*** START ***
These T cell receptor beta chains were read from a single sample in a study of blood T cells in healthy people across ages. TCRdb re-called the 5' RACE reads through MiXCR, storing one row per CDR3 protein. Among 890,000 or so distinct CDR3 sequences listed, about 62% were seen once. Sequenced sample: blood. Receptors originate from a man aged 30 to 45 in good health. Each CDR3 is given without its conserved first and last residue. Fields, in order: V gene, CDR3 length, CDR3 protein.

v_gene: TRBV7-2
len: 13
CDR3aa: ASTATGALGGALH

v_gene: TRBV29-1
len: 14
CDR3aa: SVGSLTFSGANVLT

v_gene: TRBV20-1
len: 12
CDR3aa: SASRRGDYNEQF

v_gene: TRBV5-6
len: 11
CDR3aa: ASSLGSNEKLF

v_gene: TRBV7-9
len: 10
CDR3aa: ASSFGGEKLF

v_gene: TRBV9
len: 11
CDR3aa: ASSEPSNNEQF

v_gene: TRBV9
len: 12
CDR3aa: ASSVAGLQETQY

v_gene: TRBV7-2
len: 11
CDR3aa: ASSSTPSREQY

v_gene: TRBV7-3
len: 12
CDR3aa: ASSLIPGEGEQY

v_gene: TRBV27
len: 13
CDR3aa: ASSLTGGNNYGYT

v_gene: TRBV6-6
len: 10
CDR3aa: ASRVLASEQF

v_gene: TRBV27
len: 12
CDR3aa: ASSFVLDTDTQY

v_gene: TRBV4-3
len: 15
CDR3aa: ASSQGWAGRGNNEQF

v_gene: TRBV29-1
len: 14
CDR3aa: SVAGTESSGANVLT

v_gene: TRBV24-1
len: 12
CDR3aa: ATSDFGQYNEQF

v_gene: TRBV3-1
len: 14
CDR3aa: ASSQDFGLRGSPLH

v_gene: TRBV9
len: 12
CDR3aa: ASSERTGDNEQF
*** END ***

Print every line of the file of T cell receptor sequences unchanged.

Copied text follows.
These T cell receptor beta chains were read from a single sample in a study of blood T cells in healthy people across ages. TCRdb re-called the 5' RACE reads through MiXCR, storing one row per CDR3 protein. Among 890,000 or so distinct CDR3 sequences listed, about 62% were seen once. Sequenced sample: blood. Receptors originate from a man aged 30 to 45 in good health. Each CDR3 is given without its conserved first and last residue. Fields, in order: V gene, CDR3 length, CDR3 protein.

v_gene: TRBV7-2
len: 13
CDR3aa: ASTATGALGGALH

v_gene: TRBV29-1
len: 14
CDR3aa: SVGSLTFSGANVLT

v_gene: TRBV20-1
len: 12
CDR3aa: SASRRGDYNEQF

v_gene: TRBV5-6
len: 11
CDR3aa: ASSLGSNEKLF

v_gene: TRBV7-9
len: 10
CDR3aa: ASSFGGEKLF

v_gene: TRBV9
len: 11
CDR3aa: ASSEPSNNEQF

v_gene: TRBV9
len: 12
CDR3aa: ASSVAGLQETQY

v_gene: TRBV7-2
len: 11
CDR3aa: ASSSTPSREQY

v_gene: TRBV7-3
len: 12
CDR3aa: ASSLIPGEGEQY

v_gene: TRBV27
len: 13
CDR3aa: ASSLTGGNNYGYT

v_gene: TRBV6-6
len: 10
CDR3aa: ASRVLASEQF

v_gene: TRBV27
len: 12
CDR3aa: ASSFVLDTDTQY

v_gene: TRBV4-3
len: 15
CDR3aa: ASSQGWAGRGNNEQF

v_gene: TRBV29-1
len: 14
CDR3aa: SVAGTESSGANVLT

v_gene: TRBV24-1
len: 12
CDR3aa: ATSDFGQYNEQF

v_gene: TRBV3-1
len: 14
CDR3aa: ASSQDFGLRGSPLH

v_gene: TRBV9
len: 12
CDR3aa: ASSERTGDNEQF